July 31, 2008
Documentary ‘American Teen’ Looks at Year in Small-Town Students’ Lives
By Chris Vognar, The Dallas Morning News
Jul. 31--Nanette Burstein has seen The Hills, the popular MTV "reality" show about pretty kids living a contrived existence in Southern California. She's taken in her share of fluffy Hollywood product designed for optimum fantasy.
"Most fiction films about teenagers tend to be like fairy tales, because the studios are making them and marketing them for 13-year-olds," she says during a recent stop in Dallas. "And a lot of the reality shows tend to be trashy. They don't have a lot of substance or honest moments. They're also like fantasy -- Southern California, everyone is rich and beautiful. So I felt like there was this opening to do something honest and interesting that could affect people."
Not that American Teen is dry and analytical. It has characters and story arcs, crises and resolutions. It is edited for dramatic effect. Like On the Ropes and The Kid Stays in the Picture, the two documentaries Ms. Burstein made with her former producing partner Brett Morgen, American Teen is entertaining.
It's just not cheap or glossy. It's what reality TV might be in a better world.
"I was looking for stories that could play out as a strong narrative," Ms. Burstein says. "You have people that need to achieve something throughout the course of a year. You don't know all the details it would take to get there, but you know there is this dramatic structure built in."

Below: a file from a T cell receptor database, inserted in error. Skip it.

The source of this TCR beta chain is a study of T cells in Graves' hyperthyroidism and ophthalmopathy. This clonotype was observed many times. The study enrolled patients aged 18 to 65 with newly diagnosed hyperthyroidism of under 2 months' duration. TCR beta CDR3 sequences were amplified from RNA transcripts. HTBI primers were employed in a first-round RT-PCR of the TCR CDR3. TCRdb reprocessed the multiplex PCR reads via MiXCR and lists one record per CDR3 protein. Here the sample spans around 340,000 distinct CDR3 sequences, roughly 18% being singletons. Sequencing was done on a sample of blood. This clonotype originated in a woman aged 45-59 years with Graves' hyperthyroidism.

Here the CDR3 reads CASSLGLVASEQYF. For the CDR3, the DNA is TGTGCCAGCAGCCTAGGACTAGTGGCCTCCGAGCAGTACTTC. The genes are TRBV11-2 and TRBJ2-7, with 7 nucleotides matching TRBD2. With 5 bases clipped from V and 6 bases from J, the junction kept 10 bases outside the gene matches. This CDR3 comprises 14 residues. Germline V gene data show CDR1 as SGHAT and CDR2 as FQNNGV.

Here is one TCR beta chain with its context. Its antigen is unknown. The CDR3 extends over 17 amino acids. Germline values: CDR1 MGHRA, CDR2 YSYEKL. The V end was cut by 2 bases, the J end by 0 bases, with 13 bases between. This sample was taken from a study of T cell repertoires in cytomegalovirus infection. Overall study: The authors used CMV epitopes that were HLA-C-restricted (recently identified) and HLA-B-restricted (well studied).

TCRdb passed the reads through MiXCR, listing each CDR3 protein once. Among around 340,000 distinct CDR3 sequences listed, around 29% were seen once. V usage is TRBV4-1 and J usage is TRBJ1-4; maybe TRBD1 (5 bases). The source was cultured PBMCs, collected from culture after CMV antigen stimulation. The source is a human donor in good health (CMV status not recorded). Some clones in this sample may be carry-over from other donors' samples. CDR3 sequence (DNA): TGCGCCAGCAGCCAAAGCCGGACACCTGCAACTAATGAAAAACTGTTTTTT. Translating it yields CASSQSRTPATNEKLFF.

The five characters are Hannah Bailey, a free spirit whose horizons stretch far beyond Warsaw; Colin Clemens, a basketball star under the gun to get a scholarship or else join the army; Megan Krizmanich, a popular drama queen dealing with a family tragedy; Jake Tusing, a loner with a wicked sense of humor but no clique; and Mitch Reinholt, a jock who doesn't quite fit the mold.
Ms. Burstein began by visiting 10 Midwestern high schools and interviewing all of the incoming seniors who expressed interest in the project. She wanted a small town so she could emphasize the social pressures of a city with only one high school. (She also wanted a little economic and racial diversity, which she couldn't find in combination with her other desired variables.)
She then focused on Warsaw, which offered the five most compelling characters she could find. And she followed them for an entire school year, camera crew in tow.
The constant camera presence wasn't always easy for the teens, who already had things like college applications and breakups to deal with.
"There were about three phases we went through with the cameras," says Ms. Bailey, now a 20-year-old studying film at the State University of New York-Purchase. "The first six weeks it was awkward, especially when you're walking down the hall at school. After the first couple of weeks it was fun. It was a novelty. Then the last couple of months we were really annoyed with it. I was trying to get out of Warsaw and deciding where I wanted to go. They would call and say, 'Can we film?' and I'd say, 'No, today's not good.' It was pretty hostile at some points. But it got better."
Indeed it did. Ms. Bailey and her four fellow subjects are spending the summer in Los Angeles to promote the film.
"They get to go get paid to live in LA for the summer and go to rock concerts," Ms. Burstein says with a laugh. "It's awesome for them, and it's rewarding for me to see them get something out of this."
It's not the luxury of The Hills. But it will do.
Read a review of American Teen in GuideLive: Movies.
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